Leading Article: More is not always better

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The Independent Online
THE publication of a Compendium of Health Statistics by the Office of Health Economics serves as a reminder that the great debate on whether our health services are underfunded has never reached a conclusion. It was the squeeze on hospital beds in the winter of 1987 and the Labour Party's bitter accusations of underfunding that triggered the reforms of the NHS, including hospital opt-outs, which are still in train. The aim was to prove that with drastically improved management systems, far better value could be wrung from much the same budgets. Labour diverted its fire to the reforms themselves. The debate on funding became largely ritualistic.

According to the OHE statistics, spending on public and private health-care services in the UK is expected to exceed pounds 40bn, or pounds 697 per head, this year. Yet even if it reaches the expected 6.5 per cent of gross domestic product by the end of 1992, the UK will remain one of the smallest spenders on health among key industrialised countries, in relation both to population and national wealth.

Yet it is wrong to assume that if we spent more, we would have a better health service. That would be true only if it could be guaranteed that the money would be well spent. There remain huge variations in the efficiency with which hospitals use their resources: the gap between so-called best practice and the worst. Even a modest levelling- up to the national average would represent a huge saving.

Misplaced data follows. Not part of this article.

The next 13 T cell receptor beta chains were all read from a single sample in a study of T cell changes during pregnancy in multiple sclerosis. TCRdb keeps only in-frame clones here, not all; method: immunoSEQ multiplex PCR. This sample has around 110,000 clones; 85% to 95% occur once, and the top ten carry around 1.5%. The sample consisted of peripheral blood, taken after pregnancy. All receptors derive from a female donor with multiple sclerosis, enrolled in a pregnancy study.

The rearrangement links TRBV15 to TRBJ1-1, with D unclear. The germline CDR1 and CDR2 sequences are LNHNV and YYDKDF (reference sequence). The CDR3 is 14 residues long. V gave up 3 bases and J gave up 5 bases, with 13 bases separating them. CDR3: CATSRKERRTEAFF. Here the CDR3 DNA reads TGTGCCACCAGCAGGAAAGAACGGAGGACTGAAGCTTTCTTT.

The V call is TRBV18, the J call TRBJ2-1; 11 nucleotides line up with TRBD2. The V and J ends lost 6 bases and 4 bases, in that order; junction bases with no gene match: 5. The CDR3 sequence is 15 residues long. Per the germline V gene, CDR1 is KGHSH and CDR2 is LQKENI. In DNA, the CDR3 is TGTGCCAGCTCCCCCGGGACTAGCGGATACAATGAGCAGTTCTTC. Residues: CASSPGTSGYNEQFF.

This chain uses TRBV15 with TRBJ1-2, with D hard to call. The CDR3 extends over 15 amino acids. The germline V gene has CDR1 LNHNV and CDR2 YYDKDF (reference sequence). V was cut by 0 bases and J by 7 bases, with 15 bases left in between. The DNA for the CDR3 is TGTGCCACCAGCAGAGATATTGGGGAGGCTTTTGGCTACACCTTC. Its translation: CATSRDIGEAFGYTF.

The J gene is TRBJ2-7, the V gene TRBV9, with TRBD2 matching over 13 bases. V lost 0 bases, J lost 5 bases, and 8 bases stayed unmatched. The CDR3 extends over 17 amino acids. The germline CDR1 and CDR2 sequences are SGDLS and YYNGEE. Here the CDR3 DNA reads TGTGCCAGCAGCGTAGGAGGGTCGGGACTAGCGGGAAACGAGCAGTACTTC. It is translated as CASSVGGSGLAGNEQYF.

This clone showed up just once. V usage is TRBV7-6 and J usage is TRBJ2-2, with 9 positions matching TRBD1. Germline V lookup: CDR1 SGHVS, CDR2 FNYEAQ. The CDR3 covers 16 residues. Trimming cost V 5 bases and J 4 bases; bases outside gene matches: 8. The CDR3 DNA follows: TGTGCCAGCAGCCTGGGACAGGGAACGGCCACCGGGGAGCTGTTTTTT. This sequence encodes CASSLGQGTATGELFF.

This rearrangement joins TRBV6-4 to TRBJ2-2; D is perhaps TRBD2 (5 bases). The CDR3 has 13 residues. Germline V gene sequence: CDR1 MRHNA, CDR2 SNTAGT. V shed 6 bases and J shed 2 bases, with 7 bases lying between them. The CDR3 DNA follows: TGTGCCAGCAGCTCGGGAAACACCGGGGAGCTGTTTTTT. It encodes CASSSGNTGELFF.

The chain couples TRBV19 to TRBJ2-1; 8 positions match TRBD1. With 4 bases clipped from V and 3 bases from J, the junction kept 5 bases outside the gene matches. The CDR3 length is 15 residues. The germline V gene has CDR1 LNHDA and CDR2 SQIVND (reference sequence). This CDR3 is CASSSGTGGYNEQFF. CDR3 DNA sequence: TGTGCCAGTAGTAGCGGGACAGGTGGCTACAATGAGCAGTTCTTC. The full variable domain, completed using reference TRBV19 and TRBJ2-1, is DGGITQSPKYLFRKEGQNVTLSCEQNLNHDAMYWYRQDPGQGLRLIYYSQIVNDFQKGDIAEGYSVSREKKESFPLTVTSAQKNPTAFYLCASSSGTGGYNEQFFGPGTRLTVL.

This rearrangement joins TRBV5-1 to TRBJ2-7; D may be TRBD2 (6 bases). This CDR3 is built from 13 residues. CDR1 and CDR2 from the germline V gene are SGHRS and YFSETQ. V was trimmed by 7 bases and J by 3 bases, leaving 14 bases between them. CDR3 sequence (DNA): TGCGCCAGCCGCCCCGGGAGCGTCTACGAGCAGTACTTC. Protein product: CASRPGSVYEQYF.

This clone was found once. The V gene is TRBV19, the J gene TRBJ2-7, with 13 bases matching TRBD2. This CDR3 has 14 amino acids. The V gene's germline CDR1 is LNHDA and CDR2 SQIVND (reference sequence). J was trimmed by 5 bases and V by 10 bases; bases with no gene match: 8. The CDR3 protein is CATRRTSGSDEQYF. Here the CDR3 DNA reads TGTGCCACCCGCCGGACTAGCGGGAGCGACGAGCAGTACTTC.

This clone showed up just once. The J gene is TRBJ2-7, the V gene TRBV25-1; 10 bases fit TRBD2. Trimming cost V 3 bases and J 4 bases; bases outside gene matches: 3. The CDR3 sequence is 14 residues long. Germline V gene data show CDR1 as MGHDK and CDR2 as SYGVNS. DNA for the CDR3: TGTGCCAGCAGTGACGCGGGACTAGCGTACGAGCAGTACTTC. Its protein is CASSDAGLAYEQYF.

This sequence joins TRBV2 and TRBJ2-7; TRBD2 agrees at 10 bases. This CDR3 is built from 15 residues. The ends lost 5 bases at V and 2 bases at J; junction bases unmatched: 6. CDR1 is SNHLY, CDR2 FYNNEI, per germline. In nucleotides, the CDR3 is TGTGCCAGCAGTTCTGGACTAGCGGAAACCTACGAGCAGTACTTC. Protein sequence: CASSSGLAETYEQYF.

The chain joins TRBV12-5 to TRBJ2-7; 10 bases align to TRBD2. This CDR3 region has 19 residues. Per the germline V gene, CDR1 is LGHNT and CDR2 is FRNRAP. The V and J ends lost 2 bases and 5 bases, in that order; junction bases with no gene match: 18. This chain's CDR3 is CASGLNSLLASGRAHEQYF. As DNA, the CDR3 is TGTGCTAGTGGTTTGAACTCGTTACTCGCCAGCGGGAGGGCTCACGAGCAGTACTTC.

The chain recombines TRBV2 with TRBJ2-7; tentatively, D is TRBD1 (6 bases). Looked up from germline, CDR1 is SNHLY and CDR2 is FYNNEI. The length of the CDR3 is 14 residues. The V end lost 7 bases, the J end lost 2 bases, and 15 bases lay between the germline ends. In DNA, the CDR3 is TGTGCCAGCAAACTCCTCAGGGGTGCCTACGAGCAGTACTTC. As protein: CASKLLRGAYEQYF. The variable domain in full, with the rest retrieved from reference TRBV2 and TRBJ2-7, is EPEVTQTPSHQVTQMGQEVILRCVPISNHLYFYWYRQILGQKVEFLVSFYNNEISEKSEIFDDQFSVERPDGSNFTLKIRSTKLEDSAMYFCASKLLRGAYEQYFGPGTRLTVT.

Gains in the quality of service are far from being an automatic result of increased resources. To take the perennially sensitive topic of hospital beds: the Audit Commission has established a clear relationship between the number of beds in a unit and the length of stay of patients. The more beds there are, the longer patients stay, and the less seriously ill they need to be to be admitted. Does that make for better health care? In some cases, perhaps; but not necessarily. But it certainly increases the cost.

Astonishingly little is, in fact, known about what NHS jargon calls 'outcomes', meaning the results of treatment. Research can be misleading. It was found, for example, that in one hospital twice as many hip-replacement patients were dying after the operation as in another. In reality, they were simply staying in longer. Just as many from the other hospital died at home within the same time span. Deductions from known facts are also risky: most people attribute the growing longevity of the Japanese more to their diet than to their quite modestly funded health services.

In the present economic climate the Government is likely to adopt a minimalist approach to its election pledge 'year by year, to increase the level of resources committed to the NHS': no bad thing when a 1 per cent gain in efficiency would save so much. Decisions in the NHS are largely about priorities. To use existing resources to the best possible effect is crucial. Where there are obvious shortcomings, it is the allocation of funds that needs to be examined.

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